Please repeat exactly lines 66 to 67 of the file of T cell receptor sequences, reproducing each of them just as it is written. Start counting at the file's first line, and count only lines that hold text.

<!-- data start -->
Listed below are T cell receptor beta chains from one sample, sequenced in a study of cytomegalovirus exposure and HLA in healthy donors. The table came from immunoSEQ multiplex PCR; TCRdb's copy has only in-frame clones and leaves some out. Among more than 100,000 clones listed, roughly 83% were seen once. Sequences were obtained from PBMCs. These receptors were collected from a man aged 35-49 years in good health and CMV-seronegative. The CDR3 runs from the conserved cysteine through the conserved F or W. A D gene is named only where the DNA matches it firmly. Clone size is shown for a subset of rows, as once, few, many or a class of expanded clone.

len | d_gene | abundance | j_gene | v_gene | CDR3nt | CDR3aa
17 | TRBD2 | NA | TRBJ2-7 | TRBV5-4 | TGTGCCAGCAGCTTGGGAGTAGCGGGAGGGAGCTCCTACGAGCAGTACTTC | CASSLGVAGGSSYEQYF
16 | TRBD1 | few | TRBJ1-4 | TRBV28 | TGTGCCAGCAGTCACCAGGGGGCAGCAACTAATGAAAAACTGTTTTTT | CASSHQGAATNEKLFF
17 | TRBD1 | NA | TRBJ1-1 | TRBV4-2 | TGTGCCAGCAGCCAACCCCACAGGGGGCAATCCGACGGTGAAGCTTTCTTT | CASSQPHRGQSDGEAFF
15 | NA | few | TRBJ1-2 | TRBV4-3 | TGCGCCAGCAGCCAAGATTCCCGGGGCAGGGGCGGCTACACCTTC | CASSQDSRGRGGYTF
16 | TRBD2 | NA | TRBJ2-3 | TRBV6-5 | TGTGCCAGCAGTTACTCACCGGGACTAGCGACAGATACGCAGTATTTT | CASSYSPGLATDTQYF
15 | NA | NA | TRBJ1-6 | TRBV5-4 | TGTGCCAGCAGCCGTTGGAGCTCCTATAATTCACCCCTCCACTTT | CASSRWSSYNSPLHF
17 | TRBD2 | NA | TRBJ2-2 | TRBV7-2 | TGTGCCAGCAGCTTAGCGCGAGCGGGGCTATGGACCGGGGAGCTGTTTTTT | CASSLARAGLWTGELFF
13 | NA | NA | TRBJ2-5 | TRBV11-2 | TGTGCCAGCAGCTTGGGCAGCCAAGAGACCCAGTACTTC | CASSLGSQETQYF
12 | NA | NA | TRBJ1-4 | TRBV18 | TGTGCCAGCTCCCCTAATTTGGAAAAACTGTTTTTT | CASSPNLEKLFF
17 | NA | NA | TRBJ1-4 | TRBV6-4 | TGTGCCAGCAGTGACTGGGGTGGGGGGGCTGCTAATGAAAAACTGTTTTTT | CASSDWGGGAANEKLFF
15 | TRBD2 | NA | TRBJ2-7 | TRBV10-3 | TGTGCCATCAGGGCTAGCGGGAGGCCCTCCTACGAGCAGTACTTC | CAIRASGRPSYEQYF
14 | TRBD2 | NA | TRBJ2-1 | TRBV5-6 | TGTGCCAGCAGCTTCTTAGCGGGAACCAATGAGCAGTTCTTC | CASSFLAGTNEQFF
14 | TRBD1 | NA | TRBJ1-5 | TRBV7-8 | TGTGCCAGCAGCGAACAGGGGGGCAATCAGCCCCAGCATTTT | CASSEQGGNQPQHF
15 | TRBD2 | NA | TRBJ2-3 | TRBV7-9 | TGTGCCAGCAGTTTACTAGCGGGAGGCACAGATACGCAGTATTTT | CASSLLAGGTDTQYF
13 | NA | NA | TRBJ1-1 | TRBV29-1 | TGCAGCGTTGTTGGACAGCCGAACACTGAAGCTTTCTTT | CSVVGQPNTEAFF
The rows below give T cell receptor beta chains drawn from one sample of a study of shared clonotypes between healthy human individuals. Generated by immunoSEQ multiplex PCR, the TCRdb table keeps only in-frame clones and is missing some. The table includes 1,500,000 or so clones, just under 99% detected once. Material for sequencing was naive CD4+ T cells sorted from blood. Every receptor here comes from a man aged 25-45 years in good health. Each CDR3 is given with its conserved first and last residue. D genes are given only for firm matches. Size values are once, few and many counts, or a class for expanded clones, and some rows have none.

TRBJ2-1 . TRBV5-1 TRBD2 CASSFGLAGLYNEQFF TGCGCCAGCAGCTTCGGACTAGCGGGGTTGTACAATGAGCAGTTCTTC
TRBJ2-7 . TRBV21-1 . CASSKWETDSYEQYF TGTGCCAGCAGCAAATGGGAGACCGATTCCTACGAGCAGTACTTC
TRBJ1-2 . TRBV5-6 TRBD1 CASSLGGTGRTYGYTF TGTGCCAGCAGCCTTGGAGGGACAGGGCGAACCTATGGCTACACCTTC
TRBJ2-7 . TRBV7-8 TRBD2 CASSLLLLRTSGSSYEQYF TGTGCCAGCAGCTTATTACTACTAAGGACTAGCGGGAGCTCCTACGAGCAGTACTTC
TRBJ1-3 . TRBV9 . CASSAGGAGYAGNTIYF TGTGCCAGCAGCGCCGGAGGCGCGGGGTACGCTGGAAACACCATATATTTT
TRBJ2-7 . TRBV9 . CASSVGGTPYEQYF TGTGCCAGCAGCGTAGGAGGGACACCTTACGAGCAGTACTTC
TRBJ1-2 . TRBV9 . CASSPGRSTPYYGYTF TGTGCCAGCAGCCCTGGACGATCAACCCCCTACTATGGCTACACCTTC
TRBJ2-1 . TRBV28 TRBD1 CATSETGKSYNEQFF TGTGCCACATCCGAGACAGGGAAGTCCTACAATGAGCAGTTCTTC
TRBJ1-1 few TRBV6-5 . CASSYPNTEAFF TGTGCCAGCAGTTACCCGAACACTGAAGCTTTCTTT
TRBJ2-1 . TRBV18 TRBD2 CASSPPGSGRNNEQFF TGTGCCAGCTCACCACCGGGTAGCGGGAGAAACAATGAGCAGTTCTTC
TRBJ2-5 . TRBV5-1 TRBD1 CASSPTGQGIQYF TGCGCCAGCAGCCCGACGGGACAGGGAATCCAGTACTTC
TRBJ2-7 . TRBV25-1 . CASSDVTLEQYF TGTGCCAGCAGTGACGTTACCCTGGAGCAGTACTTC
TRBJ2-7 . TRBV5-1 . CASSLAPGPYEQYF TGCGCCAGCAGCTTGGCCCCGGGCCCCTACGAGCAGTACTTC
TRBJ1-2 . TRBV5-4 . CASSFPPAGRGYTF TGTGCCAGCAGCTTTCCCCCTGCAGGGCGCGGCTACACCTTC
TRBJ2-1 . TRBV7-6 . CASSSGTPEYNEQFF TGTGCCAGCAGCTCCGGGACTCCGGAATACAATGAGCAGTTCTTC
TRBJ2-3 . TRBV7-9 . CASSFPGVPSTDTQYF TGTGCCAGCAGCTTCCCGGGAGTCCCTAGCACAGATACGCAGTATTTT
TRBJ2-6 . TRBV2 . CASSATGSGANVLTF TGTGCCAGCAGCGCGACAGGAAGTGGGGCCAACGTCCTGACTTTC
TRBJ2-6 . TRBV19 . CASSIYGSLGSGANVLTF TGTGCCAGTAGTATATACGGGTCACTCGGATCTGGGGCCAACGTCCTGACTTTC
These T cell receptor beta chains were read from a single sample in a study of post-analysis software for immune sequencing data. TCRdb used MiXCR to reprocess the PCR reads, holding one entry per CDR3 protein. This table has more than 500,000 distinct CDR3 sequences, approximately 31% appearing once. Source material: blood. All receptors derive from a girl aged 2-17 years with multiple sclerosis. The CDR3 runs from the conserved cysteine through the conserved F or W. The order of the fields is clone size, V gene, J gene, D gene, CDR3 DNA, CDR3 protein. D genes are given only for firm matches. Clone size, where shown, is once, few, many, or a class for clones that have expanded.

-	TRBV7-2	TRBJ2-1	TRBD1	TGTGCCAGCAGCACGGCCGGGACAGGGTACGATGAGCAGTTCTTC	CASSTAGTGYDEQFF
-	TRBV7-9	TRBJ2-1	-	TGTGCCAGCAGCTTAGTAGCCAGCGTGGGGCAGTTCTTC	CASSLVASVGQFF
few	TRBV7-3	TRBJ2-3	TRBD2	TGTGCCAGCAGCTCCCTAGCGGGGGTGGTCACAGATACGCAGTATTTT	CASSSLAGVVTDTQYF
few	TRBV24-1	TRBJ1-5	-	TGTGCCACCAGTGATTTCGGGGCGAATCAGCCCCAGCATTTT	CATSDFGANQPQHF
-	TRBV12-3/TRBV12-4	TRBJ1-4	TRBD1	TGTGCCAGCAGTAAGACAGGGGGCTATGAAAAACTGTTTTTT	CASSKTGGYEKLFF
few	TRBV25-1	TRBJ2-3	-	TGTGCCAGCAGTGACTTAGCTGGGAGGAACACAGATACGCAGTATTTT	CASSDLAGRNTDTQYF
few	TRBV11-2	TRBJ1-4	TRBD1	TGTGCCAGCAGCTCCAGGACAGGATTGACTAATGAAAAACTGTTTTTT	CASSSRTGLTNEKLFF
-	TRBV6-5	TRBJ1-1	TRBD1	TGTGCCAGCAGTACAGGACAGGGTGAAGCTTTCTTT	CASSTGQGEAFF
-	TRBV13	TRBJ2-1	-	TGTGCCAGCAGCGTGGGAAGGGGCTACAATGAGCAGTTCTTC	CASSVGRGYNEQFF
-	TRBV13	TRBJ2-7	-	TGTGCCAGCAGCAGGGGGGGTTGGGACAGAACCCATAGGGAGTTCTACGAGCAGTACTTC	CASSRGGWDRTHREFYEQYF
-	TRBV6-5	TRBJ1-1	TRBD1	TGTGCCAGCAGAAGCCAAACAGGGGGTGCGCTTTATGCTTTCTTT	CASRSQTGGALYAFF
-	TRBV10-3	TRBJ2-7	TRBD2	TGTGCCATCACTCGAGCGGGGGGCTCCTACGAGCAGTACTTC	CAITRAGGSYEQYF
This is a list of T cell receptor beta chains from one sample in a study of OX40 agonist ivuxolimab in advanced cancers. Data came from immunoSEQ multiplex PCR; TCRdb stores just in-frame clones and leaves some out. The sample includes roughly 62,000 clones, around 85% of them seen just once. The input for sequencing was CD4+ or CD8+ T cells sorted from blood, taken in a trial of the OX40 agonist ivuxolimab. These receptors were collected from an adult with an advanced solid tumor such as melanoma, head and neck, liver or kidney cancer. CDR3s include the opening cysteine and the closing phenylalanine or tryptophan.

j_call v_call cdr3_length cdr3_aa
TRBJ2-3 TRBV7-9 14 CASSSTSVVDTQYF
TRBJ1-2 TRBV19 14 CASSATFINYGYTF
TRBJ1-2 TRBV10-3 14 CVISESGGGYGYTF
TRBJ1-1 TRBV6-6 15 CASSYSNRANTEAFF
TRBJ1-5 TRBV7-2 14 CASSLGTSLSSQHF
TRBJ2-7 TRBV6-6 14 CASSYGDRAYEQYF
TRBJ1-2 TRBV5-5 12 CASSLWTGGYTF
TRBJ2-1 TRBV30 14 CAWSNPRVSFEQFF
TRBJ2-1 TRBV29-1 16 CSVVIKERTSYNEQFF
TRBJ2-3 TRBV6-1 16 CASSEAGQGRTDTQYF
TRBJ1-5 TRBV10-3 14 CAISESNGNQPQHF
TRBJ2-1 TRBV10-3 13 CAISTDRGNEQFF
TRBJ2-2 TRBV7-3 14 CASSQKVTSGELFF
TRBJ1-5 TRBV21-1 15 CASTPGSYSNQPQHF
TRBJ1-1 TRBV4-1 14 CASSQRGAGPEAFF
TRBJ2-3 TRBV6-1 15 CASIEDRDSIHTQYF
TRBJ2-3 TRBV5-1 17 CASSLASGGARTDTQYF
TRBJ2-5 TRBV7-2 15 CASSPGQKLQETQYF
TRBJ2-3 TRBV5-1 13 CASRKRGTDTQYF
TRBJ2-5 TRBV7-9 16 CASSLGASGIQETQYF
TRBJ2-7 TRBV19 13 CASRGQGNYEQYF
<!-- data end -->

TRBJ1-1 TRBV4-1 14 CASSQRGAGPEAFF
TRBJ2-3 TRBV6-1 15 CASIEDRDSIHTQYF